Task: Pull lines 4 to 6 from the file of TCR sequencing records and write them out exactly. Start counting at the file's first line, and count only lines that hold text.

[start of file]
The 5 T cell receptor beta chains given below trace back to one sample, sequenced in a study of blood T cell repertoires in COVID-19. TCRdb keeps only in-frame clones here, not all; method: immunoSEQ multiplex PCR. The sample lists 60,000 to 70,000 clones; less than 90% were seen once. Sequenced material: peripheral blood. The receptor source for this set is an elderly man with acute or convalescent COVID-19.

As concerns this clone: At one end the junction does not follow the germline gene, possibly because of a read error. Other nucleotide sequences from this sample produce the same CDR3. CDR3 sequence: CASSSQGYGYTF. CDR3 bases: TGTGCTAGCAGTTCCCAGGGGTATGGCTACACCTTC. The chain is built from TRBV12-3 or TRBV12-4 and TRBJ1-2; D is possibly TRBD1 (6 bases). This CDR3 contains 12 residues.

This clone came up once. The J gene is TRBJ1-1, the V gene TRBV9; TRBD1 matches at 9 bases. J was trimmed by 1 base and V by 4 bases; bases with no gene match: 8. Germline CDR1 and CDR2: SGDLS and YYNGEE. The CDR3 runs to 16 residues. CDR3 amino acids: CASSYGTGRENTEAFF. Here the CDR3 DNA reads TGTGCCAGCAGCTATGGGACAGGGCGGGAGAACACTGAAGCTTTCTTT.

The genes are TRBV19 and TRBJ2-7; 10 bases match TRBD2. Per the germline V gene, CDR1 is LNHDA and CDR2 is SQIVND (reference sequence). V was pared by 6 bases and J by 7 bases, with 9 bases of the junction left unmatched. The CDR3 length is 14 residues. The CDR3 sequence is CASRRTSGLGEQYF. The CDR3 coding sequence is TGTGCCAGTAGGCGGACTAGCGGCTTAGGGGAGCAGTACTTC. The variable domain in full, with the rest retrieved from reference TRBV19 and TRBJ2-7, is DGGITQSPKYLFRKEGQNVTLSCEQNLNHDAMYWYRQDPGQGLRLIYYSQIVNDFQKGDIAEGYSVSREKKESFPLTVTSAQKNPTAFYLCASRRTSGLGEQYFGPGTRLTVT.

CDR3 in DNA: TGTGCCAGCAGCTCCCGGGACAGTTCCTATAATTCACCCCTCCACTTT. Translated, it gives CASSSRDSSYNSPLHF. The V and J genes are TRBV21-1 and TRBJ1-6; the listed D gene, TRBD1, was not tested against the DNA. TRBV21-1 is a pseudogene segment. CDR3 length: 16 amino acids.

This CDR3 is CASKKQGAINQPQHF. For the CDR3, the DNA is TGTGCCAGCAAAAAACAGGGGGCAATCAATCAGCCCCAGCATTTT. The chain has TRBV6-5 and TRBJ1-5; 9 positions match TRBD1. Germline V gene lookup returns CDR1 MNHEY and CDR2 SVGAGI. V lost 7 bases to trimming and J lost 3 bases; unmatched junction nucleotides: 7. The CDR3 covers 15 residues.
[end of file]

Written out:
The genes are TRBV19 and TRBJ2-7; 10 bases match TRBD2. Per the germline V gene, CDR1 is LNHDA and CDR2 is SQIVND (reference sequence). V was pared by 6 bases and J by 7 bases, with 9 bases of the junction left unmatched. The CDR3 length is 14 residues. The CDR3 sequence is CASRRTSGLGEQYF. The CDR3 coding sequence is TGTGCCAGTAGGCGGACTAGCGGCTTAGGGGAGCAGTACTTC. The variable domain in full, with the rest retrieved from reference TRBV19 and TRBJ2-7, is DGGITQSPKYLFRKEGQNVTLSCEQNLNHDAMYWYRQDPGQGLRLIYYSQIVNDFQKGDIAEGYSVSREKKESFPLTVTSAQKNPTAFYLCASRRTSGLGEQYFGPGTRLTVT.

CDR3 in DNA: TGTGCCAGCAGCTCCCGGGACAGTTCCTATAATTCACCCCTCCACTTT. Translated, it gives CASSSRDSSYNSPLHF. The V and J genes are TRBV21-1 and TRBJ1-6; the listed D gene, TRBD1, was not tested against the DNA. TRBV21-1 is a pseudogene segment. CDR3 length: 16 amino acids.

This CDR3 is CASKKQGAINQPQHF. For the CDR3, the DNA is TGTGCCAGCAAAAAACAGGGGGCAATCAATCAGCCCCAGCATTTT. The chain has TRBV6-5 and TRBJ1-5; 9 positions match TRBD1. Germline V gene lookup returns CDR1 MNHEY and CDR2 SVGAGI. V lost 7 bases to trimming and J lost 3 bases; unmatched junction nucleotides: 7. The CDR3 covers 15 residues.